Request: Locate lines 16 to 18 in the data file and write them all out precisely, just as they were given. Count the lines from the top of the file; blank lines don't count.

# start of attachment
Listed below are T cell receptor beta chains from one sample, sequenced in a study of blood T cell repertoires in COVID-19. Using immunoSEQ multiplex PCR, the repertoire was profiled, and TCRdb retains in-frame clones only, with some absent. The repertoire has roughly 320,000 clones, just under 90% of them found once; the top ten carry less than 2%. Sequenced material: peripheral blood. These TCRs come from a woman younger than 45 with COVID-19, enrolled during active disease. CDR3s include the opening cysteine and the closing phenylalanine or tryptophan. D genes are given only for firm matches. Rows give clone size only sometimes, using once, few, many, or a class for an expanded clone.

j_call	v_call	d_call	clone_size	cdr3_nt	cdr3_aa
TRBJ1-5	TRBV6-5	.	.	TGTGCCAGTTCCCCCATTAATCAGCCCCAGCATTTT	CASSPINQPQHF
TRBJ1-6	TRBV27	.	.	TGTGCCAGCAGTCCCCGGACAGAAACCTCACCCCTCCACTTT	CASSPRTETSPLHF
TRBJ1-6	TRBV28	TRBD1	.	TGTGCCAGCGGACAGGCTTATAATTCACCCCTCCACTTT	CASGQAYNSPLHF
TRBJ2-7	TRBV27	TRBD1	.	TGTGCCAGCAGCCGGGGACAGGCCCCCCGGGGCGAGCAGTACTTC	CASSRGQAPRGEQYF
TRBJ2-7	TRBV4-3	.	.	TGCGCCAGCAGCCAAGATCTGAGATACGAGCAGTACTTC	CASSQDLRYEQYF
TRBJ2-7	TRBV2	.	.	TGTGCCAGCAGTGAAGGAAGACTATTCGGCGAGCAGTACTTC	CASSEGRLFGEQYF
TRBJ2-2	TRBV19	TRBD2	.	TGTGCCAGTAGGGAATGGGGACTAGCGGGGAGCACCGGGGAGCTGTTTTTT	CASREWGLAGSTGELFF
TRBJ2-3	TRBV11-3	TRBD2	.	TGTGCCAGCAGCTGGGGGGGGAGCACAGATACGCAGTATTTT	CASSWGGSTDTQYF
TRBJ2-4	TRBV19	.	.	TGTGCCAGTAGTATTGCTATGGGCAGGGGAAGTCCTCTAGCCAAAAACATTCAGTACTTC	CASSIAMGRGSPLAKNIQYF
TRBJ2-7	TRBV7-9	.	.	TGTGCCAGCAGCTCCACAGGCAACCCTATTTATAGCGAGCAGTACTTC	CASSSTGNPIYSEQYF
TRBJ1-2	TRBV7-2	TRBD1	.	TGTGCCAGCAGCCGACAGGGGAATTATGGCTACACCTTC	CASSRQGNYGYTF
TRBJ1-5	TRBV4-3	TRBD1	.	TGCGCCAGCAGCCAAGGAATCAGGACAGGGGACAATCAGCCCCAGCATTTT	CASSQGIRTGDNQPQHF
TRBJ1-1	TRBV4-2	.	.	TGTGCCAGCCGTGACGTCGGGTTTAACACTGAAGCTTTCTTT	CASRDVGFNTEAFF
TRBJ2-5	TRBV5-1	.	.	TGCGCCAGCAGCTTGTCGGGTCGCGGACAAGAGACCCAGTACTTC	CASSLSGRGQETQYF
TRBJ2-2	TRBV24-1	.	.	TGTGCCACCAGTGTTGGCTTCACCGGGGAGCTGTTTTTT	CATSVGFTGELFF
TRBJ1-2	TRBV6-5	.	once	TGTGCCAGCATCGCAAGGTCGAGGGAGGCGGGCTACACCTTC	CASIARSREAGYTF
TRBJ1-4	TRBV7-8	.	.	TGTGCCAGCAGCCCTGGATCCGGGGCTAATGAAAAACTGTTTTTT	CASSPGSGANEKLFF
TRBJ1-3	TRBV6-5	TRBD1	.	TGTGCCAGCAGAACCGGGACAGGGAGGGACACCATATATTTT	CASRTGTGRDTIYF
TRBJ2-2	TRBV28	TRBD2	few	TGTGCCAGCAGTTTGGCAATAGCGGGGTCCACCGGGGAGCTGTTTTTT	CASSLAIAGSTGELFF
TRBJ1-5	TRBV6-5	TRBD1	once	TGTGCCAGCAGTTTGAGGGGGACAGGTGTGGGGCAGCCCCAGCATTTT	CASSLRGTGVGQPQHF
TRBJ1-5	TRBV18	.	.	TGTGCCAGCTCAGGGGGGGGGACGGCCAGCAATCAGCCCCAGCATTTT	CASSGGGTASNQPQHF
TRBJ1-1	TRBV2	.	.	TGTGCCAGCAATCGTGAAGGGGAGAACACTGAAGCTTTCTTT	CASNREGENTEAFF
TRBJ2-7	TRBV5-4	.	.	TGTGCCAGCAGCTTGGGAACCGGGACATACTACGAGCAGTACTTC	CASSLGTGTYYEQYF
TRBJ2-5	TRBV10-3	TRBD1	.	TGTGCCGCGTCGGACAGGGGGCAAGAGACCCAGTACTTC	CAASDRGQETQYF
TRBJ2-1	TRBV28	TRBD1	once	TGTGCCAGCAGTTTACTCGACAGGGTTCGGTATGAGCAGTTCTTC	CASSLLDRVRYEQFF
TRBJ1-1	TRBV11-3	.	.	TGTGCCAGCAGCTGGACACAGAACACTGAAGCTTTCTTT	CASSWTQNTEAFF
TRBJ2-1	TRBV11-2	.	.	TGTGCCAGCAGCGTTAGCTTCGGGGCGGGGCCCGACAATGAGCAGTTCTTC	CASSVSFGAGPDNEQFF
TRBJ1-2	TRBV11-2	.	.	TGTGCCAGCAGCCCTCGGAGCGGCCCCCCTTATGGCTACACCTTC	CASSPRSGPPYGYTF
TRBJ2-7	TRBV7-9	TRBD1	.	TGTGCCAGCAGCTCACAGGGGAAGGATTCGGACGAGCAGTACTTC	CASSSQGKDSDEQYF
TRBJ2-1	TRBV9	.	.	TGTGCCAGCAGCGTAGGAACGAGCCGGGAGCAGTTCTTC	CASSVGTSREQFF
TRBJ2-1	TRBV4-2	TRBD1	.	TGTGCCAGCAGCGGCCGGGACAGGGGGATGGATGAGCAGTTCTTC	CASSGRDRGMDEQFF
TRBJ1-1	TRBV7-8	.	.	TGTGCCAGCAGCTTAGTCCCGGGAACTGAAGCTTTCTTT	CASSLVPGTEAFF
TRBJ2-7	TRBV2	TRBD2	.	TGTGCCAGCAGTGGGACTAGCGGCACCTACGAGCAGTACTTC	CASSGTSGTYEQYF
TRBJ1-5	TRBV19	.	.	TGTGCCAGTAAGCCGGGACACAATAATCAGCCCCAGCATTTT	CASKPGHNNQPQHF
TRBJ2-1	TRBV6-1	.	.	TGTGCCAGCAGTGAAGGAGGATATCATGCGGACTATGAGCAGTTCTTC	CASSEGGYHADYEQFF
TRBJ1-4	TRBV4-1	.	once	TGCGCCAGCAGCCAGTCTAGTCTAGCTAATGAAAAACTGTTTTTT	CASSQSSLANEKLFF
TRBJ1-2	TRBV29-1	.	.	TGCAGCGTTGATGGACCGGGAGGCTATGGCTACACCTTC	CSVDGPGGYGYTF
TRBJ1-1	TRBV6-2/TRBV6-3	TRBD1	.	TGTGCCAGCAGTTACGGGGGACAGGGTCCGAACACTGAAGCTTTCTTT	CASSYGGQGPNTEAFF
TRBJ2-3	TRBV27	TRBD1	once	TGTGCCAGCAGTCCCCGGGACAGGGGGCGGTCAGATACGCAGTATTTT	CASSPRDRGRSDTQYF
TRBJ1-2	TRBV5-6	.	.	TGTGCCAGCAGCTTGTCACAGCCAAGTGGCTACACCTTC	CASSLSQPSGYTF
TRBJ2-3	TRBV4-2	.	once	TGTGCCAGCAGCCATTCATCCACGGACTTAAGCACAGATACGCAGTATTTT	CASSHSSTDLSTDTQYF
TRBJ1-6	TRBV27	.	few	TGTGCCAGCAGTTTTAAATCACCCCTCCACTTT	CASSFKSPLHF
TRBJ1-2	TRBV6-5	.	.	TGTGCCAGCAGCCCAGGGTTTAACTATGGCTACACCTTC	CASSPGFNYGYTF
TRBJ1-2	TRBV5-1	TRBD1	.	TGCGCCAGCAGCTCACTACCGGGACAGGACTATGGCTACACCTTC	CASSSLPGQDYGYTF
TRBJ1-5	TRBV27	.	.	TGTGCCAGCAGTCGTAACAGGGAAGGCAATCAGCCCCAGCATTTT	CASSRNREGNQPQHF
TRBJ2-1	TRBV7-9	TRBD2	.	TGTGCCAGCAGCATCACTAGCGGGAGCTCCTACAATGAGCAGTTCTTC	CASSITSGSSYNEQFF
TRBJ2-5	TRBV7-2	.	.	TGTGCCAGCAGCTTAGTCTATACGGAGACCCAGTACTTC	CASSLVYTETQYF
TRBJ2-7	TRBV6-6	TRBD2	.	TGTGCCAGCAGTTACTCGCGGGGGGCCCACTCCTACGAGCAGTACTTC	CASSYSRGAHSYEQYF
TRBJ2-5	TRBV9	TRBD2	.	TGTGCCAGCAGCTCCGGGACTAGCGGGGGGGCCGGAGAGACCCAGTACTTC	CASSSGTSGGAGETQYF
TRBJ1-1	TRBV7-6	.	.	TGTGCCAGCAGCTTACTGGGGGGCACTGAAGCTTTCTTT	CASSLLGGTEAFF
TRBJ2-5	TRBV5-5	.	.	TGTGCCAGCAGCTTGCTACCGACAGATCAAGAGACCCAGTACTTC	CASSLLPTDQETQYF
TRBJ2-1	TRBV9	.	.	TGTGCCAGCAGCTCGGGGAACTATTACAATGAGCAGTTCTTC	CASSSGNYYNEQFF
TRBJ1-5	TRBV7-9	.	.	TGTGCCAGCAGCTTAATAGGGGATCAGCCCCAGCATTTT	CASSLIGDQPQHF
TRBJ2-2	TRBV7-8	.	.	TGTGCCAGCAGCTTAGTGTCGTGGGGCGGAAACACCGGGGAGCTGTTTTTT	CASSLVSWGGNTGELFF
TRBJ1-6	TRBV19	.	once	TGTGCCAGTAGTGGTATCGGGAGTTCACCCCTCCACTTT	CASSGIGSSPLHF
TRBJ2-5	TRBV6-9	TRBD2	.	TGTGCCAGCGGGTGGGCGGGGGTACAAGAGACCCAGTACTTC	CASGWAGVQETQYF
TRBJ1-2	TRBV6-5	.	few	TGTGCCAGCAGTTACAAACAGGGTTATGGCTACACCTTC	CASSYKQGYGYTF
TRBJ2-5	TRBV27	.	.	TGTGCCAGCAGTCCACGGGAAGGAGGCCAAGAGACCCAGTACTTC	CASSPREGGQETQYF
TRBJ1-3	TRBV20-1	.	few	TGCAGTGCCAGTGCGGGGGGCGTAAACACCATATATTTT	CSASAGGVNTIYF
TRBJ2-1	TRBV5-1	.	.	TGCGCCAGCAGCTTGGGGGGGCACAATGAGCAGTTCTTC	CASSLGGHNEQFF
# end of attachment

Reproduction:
TRBJ2-5	TRBV5-1	.	.	TGCGCCAGCAGCTTGTCGGGTCGCGGACAAGAGACCCAGTACTTC	CASSLSGRGQETQYF
TRBJ2-2	TRBV24-1	.	.	TGTGCCACCAGTGTTGGCTTCACCGGGGAGCTGTTTTTT	CATSVGFTGELFF
TRBJ1-2	TRBV6-5	.	once	TGTGCCAGCATCGCAAGGTCGAGGGAGGCGGGCTACACCTTC	CASIARSREAGYTF